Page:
TOO MUCH GOLD
An Interview With Edison—By Roger W. Babson
VERY few people realize that Thomas A. Edison is one of the best-informed men in America on the production of gold. Edison is known the world over as America's greatest inventor, probably having done more to make practical the use of electricity than any other living man. He, however, is a much broader man than one interested simply in electrical and mechanical investigations; in fact, he is wonderfully well informed on almost every subject.
Although during the last few years he has had more time to give to general topics than previously, yet it is probably through his chemical research work that he has become interested in the "gold theory"; in fact, he and his great organization in some of their experiments have come very close to discovering a process whereby gold may be extracted profitably from common clay. The tremendous importance of such a discovery has frightened him.
Few men give so little thought to money and have so slight a desire for it as Mr. Edison; therefore it was not the possibility of making gold for himself that thrilled him while carrying on these experiments, but the fear that—should his experiments be successful—he would shake the entire commercial, industrial and investment world to its very foundations. Certainly such a discovery would cause a greater world panic or industrial and social revolution than history has ever witnessed.
This is not all. Mr. Edison's experiments have not been limited to the walls of his laboratory at Orange, New Jersey, as he has spent large sums of money in the South on practical and extensive operations. As is well known, in a certain section of the country there is a kind of clay that contains almost enough gold to make its working profitable. I know of no mines that are being worked at the present time wherein there is less than about three dollars to the ton, although I have been told that some ore has been treated profitably that assays less than this amount. The most important of these great beds of clay run about a dollar to the ton; and when some process is discovered that will enable these dollar clays to be operated profitably something vital will happen to our gold standard.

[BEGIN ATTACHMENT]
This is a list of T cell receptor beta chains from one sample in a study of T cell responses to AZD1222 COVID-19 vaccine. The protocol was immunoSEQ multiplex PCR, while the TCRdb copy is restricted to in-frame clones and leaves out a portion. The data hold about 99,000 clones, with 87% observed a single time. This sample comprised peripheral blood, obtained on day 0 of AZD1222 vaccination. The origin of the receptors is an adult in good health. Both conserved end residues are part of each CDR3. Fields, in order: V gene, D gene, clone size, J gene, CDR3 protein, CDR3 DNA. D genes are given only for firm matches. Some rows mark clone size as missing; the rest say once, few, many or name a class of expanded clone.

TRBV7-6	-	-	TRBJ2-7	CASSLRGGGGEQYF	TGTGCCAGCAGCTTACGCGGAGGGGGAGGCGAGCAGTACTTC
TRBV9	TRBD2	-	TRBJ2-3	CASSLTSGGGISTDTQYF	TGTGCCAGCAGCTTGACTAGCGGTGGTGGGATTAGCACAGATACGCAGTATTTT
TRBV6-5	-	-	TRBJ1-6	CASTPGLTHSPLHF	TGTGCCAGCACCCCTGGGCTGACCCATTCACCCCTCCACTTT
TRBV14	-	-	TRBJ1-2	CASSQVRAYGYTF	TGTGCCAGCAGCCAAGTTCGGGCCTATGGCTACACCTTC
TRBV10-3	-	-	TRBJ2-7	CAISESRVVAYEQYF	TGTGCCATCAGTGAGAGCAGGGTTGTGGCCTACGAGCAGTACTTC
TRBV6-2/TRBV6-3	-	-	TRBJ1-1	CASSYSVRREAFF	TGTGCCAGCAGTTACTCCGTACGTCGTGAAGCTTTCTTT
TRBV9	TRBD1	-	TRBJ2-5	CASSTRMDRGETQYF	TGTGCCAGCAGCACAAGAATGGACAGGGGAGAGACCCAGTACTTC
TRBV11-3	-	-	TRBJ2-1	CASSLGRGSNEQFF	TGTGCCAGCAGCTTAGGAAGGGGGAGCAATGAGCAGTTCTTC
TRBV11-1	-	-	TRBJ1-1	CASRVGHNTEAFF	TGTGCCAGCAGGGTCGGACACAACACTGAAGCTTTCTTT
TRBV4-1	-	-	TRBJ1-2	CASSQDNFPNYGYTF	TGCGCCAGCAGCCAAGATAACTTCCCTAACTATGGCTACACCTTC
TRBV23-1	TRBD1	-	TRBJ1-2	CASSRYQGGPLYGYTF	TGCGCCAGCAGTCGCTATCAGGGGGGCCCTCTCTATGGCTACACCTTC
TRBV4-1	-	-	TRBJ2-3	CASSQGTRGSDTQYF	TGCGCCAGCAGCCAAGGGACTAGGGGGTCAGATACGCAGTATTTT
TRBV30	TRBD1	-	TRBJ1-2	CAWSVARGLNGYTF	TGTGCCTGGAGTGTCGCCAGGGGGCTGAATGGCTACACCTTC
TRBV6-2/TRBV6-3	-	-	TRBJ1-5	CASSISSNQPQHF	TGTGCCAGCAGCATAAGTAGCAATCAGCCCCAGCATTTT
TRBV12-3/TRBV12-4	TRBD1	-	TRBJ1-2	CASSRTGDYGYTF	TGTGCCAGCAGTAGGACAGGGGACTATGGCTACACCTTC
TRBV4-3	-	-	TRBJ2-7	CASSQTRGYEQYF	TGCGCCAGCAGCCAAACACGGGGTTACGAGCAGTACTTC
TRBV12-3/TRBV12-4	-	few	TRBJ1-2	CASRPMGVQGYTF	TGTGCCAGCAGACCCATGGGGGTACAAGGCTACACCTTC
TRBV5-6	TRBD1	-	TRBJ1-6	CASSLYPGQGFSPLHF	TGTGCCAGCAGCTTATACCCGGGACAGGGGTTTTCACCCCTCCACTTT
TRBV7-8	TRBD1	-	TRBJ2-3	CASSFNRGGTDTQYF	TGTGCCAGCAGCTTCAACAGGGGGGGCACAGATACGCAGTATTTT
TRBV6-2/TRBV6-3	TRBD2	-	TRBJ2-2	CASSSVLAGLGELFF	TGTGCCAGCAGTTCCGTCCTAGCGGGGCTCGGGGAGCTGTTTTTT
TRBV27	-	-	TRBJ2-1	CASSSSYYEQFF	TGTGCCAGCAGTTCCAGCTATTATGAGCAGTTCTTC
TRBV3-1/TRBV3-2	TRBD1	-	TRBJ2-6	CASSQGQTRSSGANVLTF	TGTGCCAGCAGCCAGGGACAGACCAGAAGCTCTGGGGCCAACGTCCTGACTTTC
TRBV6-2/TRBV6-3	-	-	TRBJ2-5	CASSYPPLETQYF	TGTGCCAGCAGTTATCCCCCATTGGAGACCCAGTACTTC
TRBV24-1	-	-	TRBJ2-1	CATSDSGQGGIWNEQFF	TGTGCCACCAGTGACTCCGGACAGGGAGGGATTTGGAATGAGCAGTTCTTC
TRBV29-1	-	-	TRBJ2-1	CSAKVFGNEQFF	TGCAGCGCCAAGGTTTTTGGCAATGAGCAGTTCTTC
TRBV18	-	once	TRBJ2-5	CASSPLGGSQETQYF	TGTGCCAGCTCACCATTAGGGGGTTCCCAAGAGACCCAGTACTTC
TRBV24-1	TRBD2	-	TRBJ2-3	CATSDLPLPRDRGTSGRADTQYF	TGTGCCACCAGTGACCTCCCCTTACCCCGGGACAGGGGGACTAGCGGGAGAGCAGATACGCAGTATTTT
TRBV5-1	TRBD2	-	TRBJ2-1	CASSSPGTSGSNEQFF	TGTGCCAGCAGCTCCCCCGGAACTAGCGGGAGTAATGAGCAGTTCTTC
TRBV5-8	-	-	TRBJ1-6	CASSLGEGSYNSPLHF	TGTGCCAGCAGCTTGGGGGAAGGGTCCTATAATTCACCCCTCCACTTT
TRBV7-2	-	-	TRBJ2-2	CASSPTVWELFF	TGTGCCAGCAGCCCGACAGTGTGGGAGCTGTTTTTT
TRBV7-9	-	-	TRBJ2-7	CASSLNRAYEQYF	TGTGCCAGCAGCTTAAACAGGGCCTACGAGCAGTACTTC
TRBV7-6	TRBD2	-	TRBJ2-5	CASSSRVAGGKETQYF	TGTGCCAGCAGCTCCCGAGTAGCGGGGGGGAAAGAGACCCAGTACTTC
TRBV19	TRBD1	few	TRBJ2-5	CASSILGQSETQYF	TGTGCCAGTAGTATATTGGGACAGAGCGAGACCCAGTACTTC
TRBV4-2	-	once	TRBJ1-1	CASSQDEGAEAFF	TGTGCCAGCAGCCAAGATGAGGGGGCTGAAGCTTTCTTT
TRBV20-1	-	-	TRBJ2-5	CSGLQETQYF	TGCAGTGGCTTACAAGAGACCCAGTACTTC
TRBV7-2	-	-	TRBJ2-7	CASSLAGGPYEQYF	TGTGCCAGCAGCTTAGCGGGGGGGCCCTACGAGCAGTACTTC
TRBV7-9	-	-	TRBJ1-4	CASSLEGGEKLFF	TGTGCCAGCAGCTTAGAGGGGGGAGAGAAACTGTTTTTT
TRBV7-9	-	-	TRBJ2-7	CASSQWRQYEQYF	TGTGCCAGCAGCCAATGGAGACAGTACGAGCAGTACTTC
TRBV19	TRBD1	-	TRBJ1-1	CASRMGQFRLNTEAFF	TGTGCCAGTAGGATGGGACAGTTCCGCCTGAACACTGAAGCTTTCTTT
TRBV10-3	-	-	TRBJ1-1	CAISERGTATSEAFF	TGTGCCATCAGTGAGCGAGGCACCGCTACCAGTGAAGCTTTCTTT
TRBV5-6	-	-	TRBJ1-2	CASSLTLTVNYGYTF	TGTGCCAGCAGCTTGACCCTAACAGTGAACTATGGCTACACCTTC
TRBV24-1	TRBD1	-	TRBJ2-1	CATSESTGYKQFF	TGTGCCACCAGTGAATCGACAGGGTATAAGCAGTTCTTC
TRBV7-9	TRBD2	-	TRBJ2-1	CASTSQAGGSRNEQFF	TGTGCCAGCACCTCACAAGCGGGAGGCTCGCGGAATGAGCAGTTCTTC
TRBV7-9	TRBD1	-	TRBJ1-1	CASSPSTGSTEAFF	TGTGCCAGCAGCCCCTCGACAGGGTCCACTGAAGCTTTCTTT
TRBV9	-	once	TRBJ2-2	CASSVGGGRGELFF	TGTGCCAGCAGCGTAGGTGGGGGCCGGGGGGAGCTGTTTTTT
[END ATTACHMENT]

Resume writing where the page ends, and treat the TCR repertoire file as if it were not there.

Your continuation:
It was chiefly to talk over these matters that I met Mr. Edison a short time ago in his library at Orange, New Jersey, and listened to the most striking discussion of gold production that I have ever heard. Among the many things that Mr. Edison told me was that under the city of Philadelphia was a stretch of clay, forty miles long, which assayed thirty cents to the ton, and that in this little belt alone there was more gold than all the free gold today in the vaults of the United States Treasury. After telling me about this and other deposits, he spoke of the very limited use of gold in the arts and manufactures; and then, smiling in his good-natured way, he said: "Babson, doesn't it seem strange for the entire financial systems of the world's greatest countries to be founded on a metal for which the only use we have is to gild picture-frames and to fill teeth?"